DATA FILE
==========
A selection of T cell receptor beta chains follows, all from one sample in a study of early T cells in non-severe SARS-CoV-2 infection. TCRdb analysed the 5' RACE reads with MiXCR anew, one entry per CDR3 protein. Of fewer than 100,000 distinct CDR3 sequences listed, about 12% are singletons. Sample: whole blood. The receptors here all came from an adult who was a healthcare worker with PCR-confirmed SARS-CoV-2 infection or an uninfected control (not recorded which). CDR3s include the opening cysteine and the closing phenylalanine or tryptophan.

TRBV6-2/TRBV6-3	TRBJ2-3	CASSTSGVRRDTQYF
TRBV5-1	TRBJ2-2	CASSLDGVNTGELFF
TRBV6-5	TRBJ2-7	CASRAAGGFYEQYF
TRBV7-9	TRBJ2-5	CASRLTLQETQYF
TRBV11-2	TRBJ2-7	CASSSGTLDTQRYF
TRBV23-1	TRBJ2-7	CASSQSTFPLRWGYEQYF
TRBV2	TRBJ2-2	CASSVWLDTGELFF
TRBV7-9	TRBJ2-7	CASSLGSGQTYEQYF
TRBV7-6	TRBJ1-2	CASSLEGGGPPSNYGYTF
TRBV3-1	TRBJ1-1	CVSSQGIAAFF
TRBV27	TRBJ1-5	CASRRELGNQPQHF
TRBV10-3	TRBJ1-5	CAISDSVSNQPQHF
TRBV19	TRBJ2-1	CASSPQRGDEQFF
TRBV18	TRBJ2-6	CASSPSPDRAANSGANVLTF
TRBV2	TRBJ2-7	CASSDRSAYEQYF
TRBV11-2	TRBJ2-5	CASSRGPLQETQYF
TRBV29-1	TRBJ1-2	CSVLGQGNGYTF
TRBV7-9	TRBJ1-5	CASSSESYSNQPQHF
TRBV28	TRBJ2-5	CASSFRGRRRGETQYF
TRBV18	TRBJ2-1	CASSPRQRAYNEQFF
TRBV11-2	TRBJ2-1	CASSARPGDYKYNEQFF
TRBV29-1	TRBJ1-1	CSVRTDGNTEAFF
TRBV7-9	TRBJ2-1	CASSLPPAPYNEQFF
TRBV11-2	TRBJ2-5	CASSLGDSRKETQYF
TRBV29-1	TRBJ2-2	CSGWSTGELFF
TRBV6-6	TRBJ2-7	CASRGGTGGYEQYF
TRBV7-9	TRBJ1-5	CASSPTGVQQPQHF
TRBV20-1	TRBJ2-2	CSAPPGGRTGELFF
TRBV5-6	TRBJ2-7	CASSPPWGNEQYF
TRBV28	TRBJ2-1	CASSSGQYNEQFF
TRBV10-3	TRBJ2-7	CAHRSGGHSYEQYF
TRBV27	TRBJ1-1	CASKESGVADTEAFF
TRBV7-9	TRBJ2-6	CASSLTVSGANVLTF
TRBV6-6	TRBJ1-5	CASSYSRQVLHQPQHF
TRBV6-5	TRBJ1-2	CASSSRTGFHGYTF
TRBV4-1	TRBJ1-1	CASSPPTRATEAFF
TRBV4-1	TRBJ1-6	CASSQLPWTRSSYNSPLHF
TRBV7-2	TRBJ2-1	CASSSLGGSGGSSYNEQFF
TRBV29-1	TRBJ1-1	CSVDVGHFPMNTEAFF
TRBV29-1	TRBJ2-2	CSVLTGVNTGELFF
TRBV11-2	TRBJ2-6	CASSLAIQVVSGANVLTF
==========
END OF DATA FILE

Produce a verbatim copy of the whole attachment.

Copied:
A selection of T cell receptor beta chains follows, all from one sample in a study of early T cells in non-severe SARS-CoV-2 infection. TCRdb analysed the 5' RACE reads with MiXCR anew, one entry per CDR3 protein. Of fewer than 100,000 distinct CDR3 sequences listed, about 12% are singletons. Sample: whole blood. The receptors here all came from an adult who was a healthcare worker with PCR-confirmed SARS-CoV-2 infection or an uninfected control (not recorded which). CDR3s include the opening cysteine and the closing phenylalanine or tryptophan.

TRBV6-2/TRBV6-3	TRBJ2-3	CASSTSGVRRDTQYF
TRBV5-1	TRBJ2-2	CASSLDGVNTGELFF
TRBV6-5	TRBJ2-7	CASRAAGGFYEQYF
TRBV7-9	TRBJ2-5	CASRLTLQETQYF
TRBV11-2	TRBJ2-7	CASSSGTLDTQRYF
TRBV23-1	TRBJ2-7	CASSQSTFPLRWGYEQYF
TRBV2	TRBJ2-2	CASSVWLDTGELFF
TRBV7-9	TRBJ2-7	CASSLGSGQTYEQYF
TRBV7-6	TRBJ1-2	CASSLEGGGPPSNYGYTF
TRBV3-1	TRBJ1-1	CVSSQGIAAFF
TRBV27	TRBJ1-5	CASRRELGNQPQHF
TRBV10-3	TRBJ1-5	CAISDSVSNQPQHF
TRBV19	TRBJ2-1	CASSPQRGDEQFF
TRBV18	TRBJ2-6	CASSPSPDRAANSGANVLTF
TRBV2	TRBJ2-7	CASSDRSAYEQYF
TRBV11-2	TRBJ2-5	CASSRGPLQETQYF
TRBV29-1	TRBJ1-2	CSVLGQGNGYTF
TRBV7-9	TRBJ1-5	CASSSESYSNQPQHF
TRBV28	TRBJ2-5	CASSFRGRRRGETQYF
TRBV18	TRBJ2-1	CASSPRQRAYNEQFF
TRBV11-2	TRBJ2-1	CASSARPGDYKYNEQFF
TRBV29-1	TRBJ1-1	CSVRTDGNTEAFF
TRBV7-9	TRBJ2-1	CASSLPPAPYNEQFF
TRBV11-2	TRBJ2-5	CASSLGDSRKETQYF
TRBV29-1	TRBJ2-2	CSGWSTGELFF
TRBV6-6	TRBJ2-7	CASRGGTGGYEQYF
TRBV7-9	TRBJ1-5	CASSPTGVQQPQHF
TRBV20-1	TRBJ2-2	CSAPPGGRTGELFF
TRBV5-6	TRBJ2-7	CASSPPWGNEQYF
TRBV28	TRBJ2-1	CASSSGQYNEQFF
TRBV10-3	TRBJ2-7	CAHRSGGHSYEQYF
TRBV27	TRBJ1-1	CASKESGVADTEAFF
TRBV7-9	TRBJ2-6	CASSLTVSGANVLTF
TRBV6-6	TRBJ1-5	CASSYSRQVLHQPQHF
TRBV6-5	TRBJ1-2	CASSSRTGFHGYTF
TRBV4-1	TRBJ1-1	CASSPPTRATEAFF
TRBV4-1	TRBJ1-6	CASSQLPWTRSSYNSPLHF
TRBV7-2	TRBJ2-1	CASSSLGGSGGSSYNEQFF
TRBV29-1	TRBJ1-1	CSVDVGHFPMNTEAFF
TRBV29-1	TRBJ2-2	CSVLTGVNTGELFF
TRBV11-2	TRBJ2-6	CASSLAIQVVSGANVLTF